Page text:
A British court ruled on Tuesday that Turkey’s Çukurova Group must pay $1.57 billion to Russian telecom firm Altimo in 60 days to recover Turkcell shares appropriated for a defaulted loan. The British Privy Council’s rule opens the way to end an eight-year dispute between major shareholders, yet it is unclear how the financially troubled Çukurova is going to find this amount of money in two months. In May, Turkey’s Savings Deposit Insurance Fund (TMSF) seized more than 10 companies belonging to Çukurova’s owner Mehmet Emin Karamehmet, citing Çukurova’s bleak financial record and its inability to pay its heavy debt to the TMSF in the foreseeable future.
Among the seized companies were three TV stations and a defense manufacturer, Çukurova’s top profit-making branches. The TMSF insisted in May that Çukurova’s shares in Turkcell be used toward the payment of the debt.
One possibility for paying its debt is for Çukurova to find a Turkish partner in Turkcell, however, its Russian and Scandinavian partners will immediately oppose this, observers argued on Tuesday. Another option is for Çukurova to sell stakes in Genel Energy plc, an Anglo-Turkish company co-owned by billionaires Karamehmet and Mehmet Sepil as well as British investors. Genel has ongoing projects in northern Iraqi oil fields.
Shares in Turkcell, Turkey’s biggest mobile phone operator, rose 3 percent on Tuesday after the announcement of the billion dollar payment. The announcement follows a British Privy Council ruling in January that Altimo had been entitled to appropriate the shares but that Çukurova should have an opportunity to recover them “on appropriate conditions.” The long-running shareholder dispute forced the cancelation of Turkcell’s annual general meeting last month, leaving it unable to agree on the composition of its board and preventing the approval of accounts and distribution of dividends. An intervention by Turkey’s Capital Markets Board (SPK) in March to appoint three independent board members for Turkcell was not enough to solve problems with the major shareholders who are still unable to hold the company’s first board meeting in two years.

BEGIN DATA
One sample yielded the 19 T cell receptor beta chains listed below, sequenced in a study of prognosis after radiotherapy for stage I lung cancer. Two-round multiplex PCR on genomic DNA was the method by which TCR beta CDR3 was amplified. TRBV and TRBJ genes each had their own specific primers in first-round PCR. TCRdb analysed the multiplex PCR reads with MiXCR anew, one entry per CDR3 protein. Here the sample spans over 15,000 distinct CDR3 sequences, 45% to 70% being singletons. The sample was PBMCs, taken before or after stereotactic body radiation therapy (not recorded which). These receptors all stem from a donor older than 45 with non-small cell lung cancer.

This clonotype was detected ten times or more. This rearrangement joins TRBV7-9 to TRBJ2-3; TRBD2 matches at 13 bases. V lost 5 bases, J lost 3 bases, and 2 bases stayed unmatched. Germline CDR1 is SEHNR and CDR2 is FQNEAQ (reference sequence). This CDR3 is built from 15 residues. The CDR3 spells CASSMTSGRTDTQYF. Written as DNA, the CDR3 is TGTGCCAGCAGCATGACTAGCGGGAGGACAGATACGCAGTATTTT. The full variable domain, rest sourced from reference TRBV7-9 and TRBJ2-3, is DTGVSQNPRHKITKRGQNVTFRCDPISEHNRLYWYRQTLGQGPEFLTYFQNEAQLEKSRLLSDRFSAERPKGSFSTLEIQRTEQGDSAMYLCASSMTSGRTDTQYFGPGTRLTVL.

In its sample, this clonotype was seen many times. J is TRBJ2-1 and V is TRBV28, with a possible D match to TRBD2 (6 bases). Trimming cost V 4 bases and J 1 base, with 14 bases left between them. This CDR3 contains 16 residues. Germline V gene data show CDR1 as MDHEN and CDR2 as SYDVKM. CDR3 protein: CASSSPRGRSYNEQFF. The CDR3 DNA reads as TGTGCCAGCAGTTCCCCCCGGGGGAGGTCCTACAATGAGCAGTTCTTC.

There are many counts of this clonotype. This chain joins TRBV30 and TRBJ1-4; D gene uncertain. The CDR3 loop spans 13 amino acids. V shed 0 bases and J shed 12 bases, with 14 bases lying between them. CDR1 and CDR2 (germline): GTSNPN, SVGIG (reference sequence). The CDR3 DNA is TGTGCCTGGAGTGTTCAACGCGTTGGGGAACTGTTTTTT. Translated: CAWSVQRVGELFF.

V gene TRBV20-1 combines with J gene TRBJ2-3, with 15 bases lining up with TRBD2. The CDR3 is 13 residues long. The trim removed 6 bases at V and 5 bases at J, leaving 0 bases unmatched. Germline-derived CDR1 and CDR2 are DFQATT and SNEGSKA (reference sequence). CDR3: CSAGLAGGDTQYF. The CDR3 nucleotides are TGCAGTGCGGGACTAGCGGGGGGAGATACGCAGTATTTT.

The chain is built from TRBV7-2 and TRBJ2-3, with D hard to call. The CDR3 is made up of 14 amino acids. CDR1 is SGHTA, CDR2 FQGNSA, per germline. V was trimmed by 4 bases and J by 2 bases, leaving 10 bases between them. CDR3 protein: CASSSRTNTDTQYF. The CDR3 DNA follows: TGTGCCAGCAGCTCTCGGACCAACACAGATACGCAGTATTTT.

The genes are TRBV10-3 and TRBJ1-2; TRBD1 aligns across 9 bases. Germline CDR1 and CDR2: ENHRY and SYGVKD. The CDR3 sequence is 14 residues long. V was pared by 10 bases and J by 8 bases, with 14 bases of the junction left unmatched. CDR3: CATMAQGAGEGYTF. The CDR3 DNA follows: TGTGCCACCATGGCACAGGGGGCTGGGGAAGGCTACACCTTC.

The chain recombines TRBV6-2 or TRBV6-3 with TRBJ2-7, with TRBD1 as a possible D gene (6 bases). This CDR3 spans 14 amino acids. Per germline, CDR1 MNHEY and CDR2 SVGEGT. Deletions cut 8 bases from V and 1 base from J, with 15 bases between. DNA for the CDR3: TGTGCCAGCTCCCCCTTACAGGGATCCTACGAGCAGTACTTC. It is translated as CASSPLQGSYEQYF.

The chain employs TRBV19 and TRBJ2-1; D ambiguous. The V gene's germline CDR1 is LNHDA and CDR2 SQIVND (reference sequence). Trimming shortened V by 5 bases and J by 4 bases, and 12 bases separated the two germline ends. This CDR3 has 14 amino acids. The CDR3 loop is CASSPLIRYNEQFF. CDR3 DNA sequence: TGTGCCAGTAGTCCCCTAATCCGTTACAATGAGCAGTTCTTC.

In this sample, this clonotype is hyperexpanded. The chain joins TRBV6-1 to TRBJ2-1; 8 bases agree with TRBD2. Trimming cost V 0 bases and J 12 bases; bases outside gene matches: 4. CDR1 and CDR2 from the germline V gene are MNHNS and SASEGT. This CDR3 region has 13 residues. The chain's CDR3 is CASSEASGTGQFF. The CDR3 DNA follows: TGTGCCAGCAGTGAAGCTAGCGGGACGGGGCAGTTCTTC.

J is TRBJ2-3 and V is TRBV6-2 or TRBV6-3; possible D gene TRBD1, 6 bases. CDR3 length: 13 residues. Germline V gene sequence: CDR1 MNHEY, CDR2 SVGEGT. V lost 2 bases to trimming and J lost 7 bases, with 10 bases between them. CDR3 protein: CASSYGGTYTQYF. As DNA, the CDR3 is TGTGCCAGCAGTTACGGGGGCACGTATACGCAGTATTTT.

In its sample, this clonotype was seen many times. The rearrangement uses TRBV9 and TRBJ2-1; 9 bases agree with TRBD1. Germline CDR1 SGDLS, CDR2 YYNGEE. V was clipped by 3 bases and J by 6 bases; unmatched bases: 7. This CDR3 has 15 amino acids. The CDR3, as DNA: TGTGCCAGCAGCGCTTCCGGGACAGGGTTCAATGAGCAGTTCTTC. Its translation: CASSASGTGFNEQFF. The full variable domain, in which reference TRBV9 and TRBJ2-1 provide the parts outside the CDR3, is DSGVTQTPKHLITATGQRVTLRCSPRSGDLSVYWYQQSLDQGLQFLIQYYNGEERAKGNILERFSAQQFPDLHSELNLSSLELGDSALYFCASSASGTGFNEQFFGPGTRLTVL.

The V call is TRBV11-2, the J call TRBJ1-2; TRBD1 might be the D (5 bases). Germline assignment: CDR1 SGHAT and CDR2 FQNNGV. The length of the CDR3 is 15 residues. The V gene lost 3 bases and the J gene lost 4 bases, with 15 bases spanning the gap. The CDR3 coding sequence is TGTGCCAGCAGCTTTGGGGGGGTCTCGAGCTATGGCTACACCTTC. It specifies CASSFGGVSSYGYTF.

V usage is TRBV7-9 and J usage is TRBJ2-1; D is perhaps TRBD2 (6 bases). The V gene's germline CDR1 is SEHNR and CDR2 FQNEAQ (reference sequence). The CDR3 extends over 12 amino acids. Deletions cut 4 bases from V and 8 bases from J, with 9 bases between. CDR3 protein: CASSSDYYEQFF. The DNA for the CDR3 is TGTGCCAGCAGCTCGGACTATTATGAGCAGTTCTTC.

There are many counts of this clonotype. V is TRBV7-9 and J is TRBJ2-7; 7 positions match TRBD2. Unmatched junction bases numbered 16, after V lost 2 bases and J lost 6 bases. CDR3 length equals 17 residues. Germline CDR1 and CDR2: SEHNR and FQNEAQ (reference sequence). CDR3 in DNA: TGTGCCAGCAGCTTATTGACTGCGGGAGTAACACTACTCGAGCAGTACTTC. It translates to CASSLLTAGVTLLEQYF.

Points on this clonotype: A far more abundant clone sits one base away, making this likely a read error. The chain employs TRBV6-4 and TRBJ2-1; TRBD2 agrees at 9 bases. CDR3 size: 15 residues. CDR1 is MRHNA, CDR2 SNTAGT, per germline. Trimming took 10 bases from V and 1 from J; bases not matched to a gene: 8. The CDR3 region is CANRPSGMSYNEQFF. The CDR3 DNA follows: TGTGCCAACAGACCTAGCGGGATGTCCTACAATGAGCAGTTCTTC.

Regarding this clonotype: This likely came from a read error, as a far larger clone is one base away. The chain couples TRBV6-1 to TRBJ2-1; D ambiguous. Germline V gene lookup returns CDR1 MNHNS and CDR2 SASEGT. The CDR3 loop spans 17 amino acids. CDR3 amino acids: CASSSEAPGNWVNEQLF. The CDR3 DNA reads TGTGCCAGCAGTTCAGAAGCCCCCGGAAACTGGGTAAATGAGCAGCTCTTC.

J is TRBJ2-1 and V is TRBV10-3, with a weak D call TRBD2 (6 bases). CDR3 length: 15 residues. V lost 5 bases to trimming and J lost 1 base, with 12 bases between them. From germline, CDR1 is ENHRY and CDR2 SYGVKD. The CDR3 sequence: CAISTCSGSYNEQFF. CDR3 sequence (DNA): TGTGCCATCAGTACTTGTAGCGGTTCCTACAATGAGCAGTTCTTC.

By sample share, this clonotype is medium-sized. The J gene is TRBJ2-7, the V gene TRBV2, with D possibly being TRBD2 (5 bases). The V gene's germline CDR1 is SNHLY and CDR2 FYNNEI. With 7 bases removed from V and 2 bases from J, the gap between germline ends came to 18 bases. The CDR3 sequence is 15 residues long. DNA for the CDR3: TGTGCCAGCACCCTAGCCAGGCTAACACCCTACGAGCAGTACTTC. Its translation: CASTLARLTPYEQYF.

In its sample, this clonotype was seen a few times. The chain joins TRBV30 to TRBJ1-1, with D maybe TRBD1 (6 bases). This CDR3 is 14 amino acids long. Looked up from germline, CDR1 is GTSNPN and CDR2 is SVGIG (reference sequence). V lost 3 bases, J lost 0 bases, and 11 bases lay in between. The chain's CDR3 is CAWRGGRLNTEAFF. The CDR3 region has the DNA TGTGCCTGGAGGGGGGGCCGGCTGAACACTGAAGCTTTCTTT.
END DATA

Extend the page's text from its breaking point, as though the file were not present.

The row centers on Çukurova’s 13.8 percent holding in Turkcell, which is a controlling stake due to a complicated shareholder structure. Altimo seized the shares when Çukurova defaulted on a $1.35 billion loan eight years ago.
Altimo separately owns 13.2 percent of Turkcell. The Judicial Committee of the Privy Council also ruled that, on top of the $1.57 billion payment, Çukurova will have to pay further interest accruing between the date of the judgment and the date of payment.
Last modified onSaturday, 06 May 2017 10:07
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